Understanding Inheritance When Estate Planning, continued

Welcome back. Our lawyer in Raleigh NC is here to talk more about North Carolina’s inheritance law and how you can better understand it when estate planning. And our previous post, we talked about ex-spouses and current spouses. Today, we will move on to talk about children.

Inheritance | Lawyer Raleigh NC

Most of the time, we plan to leave our children with some or all of our possessions in the event of our death. If you would like to leave your children money, real estate, vehicles or any other type of belongings that you personally own, you should document each of your wishes properly within your estate plan and will. Otherwise, your belongings may end up in probate court. Without a proper will and estate plan, it will be difficult to know what your actual wishes were. That’s why it’s important to not only make sure you properly estate plan, but also update your plan at least once every couple of years.

Those who make estate plans before having children should update their plan to include inheritance for their children after they’ve been born. Otherwise, as we stated above, your wheel will not be valid. It will then go to probate court. This can be costly and take a great deal of time to deal with. Instead of leaving your loved ones to handle this after you’ve passed, consider making sure you’re will is updated as soon as changes within your life are made.

Its possible that you may choose to disinherit your children from your belongings. There are several reasons why this might be the case:

  • If your son or daughter has had a long, drawn out addiction to drugs and can’t seem to fight it enough to fully recover, you may be considering disinheriting them. You might worry they’ll use all their inheritance on more drugs. If you choose to disinherit them, you might want to consider leaving their share of your estate to your grandchildren. If you appoint a trustee that you can rely on, the inheritance will be used to meet the child’s needs without the child having any control over it. In addition, you can also set up a trust that will meet your addict child’s needs. They won’t be able to use the inheritance for anything but living expenses; food, rent, mortgage and clothing.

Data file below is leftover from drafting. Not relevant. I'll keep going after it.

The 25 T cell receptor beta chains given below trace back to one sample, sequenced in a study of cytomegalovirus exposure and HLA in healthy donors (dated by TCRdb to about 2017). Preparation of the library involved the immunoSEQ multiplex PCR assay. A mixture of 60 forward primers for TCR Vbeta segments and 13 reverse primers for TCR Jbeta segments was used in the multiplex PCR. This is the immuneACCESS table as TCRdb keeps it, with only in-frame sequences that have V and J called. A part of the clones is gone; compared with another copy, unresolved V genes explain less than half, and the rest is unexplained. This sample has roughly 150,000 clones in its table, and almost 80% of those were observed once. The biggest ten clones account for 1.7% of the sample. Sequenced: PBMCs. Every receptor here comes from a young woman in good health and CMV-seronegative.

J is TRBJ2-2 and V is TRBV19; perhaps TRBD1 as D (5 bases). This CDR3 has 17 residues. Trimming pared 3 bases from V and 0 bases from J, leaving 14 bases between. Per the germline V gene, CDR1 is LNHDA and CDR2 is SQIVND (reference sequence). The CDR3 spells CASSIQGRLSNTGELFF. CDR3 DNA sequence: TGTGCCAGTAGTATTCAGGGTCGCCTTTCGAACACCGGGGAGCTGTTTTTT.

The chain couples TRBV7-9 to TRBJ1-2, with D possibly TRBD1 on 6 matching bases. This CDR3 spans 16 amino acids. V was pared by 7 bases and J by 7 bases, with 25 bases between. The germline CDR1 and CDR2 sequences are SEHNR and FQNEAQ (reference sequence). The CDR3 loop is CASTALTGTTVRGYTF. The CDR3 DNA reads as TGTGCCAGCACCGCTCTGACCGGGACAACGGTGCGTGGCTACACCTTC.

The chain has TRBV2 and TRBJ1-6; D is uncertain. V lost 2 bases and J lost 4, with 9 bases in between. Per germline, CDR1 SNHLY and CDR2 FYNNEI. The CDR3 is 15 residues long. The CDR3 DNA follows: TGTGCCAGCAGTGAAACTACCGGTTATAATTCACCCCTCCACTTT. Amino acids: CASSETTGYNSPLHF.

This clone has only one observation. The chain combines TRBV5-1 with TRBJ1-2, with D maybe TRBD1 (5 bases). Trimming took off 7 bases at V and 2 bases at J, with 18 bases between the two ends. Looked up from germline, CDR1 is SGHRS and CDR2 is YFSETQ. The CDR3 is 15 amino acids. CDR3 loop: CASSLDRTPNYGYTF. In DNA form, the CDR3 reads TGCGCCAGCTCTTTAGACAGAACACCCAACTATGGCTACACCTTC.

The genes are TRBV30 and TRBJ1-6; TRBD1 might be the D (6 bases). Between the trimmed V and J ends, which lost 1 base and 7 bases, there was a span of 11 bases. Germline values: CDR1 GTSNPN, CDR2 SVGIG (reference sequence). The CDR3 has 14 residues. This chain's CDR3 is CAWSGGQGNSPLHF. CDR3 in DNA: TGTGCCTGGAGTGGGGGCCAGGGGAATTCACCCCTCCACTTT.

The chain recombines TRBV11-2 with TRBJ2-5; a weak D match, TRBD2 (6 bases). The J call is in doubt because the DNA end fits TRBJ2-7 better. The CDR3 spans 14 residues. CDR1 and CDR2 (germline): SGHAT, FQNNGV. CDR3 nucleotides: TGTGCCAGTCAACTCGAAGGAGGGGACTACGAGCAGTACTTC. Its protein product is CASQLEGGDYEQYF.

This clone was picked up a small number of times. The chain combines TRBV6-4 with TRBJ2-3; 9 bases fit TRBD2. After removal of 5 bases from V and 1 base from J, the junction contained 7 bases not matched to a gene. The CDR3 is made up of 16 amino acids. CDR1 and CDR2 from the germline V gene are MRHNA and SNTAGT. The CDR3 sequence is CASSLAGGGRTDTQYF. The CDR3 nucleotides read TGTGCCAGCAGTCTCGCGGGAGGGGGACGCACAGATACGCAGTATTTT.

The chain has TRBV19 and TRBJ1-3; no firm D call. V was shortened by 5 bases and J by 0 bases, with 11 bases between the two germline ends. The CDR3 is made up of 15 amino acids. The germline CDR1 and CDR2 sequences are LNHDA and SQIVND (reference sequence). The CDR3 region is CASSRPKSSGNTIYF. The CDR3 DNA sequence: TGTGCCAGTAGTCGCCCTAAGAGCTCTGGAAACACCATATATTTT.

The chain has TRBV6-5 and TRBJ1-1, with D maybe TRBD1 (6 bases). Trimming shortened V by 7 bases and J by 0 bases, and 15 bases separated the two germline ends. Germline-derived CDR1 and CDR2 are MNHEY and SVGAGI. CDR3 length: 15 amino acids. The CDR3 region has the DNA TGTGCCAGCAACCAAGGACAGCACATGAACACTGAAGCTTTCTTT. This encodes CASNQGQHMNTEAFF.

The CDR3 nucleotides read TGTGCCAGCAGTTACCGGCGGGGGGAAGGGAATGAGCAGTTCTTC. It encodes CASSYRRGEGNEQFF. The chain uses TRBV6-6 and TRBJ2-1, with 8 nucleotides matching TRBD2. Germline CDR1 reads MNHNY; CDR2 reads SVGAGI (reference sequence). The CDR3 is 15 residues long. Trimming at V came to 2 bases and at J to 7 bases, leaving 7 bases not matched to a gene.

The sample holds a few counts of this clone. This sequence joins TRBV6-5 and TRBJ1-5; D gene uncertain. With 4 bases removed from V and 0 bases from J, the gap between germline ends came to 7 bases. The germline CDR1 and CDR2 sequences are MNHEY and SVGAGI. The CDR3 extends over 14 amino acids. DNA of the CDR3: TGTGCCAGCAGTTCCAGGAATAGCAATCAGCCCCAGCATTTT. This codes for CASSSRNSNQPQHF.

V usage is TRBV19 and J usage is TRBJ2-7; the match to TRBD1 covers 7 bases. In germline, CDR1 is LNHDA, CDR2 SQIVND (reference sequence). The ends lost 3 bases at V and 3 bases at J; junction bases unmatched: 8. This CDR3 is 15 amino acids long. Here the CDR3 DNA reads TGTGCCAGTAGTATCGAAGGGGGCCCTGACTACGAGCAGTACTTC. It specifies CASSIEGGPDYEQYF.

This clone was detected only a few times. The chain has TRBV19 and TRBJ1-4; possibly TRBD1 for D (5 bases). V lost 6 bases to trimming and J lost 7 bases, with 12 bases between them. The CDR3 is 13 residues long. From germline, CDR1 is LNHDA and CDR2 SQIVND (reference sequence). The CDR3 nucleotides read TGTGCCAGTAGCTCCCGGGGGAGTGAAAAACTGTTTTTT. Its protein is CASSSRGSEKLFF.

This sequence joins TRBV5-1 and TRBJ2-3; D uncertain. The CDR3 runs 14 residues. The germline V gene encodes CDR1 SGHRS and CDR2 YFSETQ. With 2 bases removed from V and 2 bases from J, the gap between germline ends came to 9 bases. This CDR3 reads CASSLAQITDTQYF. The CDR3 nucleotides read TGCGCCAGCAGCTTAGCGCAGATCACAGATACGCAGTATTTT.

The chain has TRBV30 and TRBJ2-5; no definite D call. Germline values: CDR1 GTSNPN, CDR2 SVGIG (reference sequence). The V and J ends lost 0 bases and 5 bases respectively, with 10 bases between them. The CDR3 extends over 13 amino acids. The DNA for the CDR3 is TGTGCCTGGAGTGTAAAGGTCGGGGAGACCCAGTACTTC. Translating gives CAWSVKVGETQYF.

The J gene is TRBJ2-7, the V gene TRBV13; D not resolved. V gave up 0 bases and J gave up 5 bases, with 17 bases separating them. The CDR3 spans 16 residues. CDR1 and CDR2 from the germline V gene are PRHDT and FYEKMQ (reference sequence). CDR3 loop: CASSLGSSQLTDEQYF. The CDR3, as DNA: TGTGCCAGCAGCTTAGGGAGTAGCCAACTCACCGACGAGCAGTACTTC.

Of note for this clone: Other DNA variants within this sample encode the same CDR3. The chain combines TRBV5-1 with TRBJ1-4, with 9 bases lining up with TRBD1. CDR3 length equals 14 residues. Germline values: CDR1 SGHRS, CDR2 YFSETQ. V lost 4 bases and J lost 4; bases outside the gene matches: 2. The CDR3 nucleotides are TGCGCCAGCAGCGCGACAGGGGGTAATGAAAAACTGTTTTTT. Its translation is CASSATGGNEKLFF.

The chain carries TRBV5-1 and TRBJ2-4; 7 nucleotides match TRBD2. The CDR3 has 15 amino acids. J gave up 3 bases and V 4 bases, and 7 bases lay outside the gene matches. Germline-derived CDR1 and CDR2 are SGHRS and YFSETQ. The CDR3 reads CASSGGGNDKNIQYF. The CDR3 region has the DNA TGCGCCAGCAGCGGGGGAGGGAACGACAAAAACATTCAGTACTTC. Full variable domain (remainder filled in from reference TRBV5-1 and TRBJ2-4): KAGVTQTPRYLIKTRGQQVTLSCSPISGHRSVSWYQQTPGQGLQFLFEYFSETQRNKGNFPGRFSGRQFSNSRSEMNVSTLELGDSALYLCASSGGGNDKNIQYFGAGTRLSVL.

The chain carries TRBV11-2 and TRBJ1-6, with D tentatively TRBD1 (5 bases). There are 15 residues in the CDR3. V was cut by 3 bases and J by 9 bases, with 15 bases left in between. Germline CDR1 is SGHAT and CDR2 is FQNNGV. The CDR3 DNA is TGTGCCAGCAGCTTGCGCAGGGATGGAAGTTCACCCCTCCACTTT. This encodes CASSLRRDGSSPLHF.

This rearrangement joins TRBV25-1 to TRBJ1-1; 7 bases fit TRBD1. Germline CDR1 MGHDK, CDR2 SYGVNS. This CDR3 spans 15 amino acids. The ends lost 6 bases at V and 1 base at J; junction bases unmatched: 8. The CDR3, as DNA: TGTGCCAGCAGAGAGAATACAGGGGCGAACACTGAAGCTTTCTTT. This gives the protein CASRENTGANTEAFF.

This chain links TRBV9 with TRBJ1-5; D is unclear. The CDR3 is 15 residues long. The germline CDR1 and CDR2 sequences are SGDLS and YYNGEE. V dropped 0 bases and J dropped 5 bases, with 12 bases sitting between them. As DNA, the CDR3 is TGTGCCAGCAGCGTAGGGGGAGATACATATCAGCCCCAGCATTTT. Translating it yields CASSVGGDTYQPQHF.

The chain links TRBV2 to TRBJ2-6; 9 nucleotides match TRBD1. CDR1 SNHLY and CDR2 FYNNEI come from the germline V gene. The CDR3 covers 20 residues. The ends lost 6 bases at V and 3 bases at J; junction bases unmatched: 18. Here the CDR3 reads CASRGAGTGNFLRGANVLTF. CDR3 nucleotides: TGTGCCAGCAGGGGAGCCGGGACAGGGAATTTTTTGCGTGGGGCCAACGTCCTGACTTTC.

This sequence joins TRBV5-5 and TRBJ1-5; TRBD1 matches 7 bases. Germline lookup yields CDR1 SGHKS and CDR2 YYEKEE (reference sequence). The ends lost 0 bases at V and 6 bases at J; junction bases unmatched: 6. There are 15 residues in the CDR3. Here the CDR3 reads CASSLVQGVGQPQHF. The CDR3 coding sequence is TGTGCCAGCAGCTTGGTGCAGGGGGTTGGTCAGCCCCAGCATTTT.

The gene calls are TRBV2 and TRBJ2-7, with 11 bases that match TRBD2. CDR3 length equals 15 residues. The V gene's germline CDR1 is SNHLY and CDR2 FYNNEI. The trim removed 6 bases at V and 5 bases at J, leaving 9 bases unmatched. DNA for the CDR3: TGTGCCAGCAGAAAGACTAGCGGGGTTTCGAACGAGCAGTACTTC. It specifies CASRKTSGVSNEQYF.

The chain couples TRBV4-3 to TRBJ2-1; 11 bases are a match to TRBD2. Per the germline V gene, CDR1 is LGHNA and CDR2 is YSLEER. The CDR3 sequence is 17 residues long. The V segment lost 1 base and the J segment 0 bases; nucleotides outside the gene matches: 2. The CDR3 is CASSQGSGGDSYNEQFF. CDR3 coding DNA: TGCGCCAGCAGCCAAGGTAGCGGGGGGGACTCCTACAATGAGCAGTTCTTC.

• Many special needs children receive government benefits that might interfere with an inheritance. In order to help the child continue with their benefits, parents might decide to disinherit the special needs child. In this case, there are ways to create a special needs trust so that the child isn’t completely omitted from the will or estate plan. When taking this route, a trustee should also be appointed. The trust will help provide supplemental support for your special needs child.
  • While we did talk in detail about this in our last article, we wanted to do a quick recap here. The definition of estranged is someone who is unsympathetic, indifferent or unaffectionate to a loved one. It’s turning away from someone that once meant a great deal to you. We hear about estranged wives or husbands all the time. It’s not as common to hear about an estranged son or daughter. When this happens to with our children, it’s usually when something happens out of anger.

There might be other reasons, as well. No matter why you’re considering this, it’s important to document the reasons within your will. Leaving your children out of the will without a reason could result in legal issues.

We hope this information helps you better understand inheritance laws. If you have any questions, feel free to contact our lawyer at any point. We are here to help you with estate planning, updating your will and more. Contact our lawyer in Raleigh NC now to discuss this matter further.

A lawyer in Raleigh NC who knows about estate planning will be able to review your situation and provide the best solutions that will meet your needs and will also be legally sound. He or she may also suggest other things that you may not have considered before, such as creating a durable power of attorney or a healthcare directive to give guidance in situations where you may not be able to make decisions on your own anymore. There are many facets to an estate plan. Klish and Eldreth can talk with you about your situation and help guide you in creating a plan that meets your needs. Contact us, today.

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